Training and development is almost as driven by fashion as the clothing industry. While not quite up to the speed of fashionistas such as Gucci and Versace, which unveil new collections two or three time a year, people development is also a slave to trends. Thus we see the tide of training fashion ebb and flow over periods of years rather than months.
Coaching is now the most fashionable item on the training rack. And, if your company isn’t coaching you are simply not “in with the in crowd” as style icon Bryan Ferry once warbled. It is being introduced into so many organisations that it’s difficult to keep up. But is coaching appropriate and will it work? Do your values, culture and working practices support it? Are your staff ready for it? Do the demands on your people warrant it? Have you even thought that it might not be the ‘next best thing’?
The Chartered Institute of Personnel and Development (CIPD) exhibition at Olympia last year was overrun with coaches and coaching. It reminded me of platform shoes in the 1970s: faintly ridiculous and impractical. Or, come to think of it, those current fashion victims, chavs.
Similarly I can remember (was it just four years ago) e-based training companies did the same thing at the 2002 CIPD expo. Every other stand offered the promise of an internet-based learning nirvana. Now all that, like tie-dye T-shirts, is just a distant memory.
And other recent training fashions have attracted organisations like moths to a flame. And like the moth, many have been burned by the very object to which they were drawn.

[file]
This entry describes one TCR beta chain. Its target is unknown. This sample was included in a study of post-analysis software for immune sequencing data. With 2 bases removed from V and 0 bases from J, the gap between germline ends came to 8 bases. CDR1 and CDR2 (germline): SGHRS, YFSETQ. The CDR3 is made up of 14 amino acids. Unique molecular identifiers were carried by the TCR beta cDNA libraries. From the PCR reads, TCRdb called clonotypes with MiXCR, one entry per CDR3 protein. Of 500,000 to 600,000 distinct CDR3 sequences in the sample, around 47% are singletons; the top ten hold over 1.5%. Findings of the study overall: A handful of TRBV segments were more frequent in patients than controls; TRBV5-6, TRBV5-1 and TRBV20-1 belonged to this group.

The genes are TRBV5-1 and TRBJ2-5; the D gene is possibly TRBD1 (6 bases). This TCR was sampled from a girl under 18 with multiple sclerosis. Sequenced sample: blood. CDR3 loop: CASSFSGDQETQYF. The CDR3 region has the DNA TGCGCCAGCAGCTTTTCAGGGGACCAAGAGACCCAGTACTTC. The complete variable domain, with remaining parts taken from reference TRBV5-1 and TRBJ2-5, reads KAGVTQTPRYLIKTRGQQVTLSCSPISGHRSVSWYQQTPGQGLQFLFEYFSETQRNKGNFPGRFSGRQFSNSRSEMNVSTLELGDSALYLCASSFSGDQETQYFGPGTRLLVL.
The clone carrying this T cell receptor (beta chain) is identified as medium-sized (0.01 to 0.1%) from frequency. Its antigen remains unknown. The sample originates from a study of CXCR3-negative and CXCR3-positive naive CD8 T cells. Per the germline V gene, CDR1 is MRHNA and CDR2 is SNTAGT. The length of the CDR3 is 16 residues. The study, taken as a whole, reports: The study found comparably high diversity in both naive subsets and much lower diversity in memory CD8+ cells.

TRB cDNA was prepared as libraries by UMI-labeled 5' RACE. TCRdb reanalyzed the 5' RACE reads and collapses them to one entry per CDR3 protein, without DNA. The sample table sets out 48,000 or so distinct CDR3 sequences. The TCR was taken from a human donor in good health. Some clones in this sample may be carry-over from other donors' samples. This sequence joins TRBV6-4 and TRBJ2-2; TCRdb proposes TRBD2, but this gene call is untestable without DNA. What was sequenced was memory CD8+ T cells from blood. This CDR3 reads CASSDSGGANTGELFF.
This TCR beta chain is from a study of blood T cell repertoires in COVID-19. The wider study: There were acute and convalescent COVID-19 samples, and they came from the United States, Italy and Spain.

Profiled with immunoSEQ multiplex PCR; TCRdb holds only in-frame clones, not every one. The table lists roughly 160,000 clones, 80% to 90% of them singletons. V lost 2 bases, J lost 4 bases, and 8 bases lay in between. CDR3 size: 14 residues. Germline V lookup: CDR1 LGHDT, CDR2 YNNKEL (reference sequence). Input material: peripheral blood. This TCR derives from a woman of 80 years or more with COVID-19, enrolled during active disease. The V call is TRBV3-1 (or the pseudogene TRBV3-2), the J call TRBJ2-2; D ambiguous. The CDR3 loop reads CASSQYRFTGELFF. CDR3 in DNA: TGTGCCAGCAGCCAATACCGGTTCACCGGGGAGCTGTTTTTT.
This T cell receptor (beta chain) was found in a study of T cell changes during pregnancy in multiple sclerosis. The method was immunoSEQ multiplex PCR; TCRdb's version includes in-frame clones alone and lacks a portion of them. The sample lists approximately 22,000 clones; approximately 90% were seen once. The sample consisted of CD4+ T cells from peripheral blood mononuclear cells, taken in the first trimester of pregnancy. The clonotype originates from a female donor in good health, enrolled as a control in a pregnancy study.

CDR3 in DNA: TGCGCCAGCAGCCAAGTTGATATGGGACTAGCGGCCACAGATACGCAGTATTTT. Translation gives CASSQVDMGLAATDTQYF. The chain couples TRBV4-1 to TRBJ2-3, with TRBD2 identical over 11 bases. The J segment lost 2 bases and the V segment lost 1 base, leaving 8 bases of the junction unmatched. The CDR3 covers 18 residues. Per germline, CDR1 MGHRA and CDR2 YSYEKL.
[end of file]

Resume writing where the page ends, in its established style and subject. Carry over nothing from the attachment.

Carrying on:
Emotional intelligence (EI), for example, is one. Until relatively recently almost every training-related book, article and brochure seemed to major on this subject. Where is EI now? It has been consigned to the bottom of the resources cupboard alongside yesteryear’s training fads. But why, if it was so important, relevant and pertinent to business? Answer: probably because it wasn’t.
Competencies and competence frameworks are another HR and training fashion. Did anyone work out whether all the money spent on identifying key skills and developing the frameworks, producing the paperwork, and slavishly creating descriptors has affected the bottom line of the business? I doubt it.
Has anybody seriously asked the question, is this right for us? The fact is there are many organisations where the development and introduction of competencies has had zero impact on the organisation. It was done because everyone else was doing it.
My advice is stick to the classics: undertake an identification of training needs to determine what should actually be addressed. Look critically at the training response and ask, will it contribute to the business? And finally, be wary of consultants bearing gifts, especially those bright shiny ones that match this season’s colours.
Gary Platt is a training adviser at a major utility company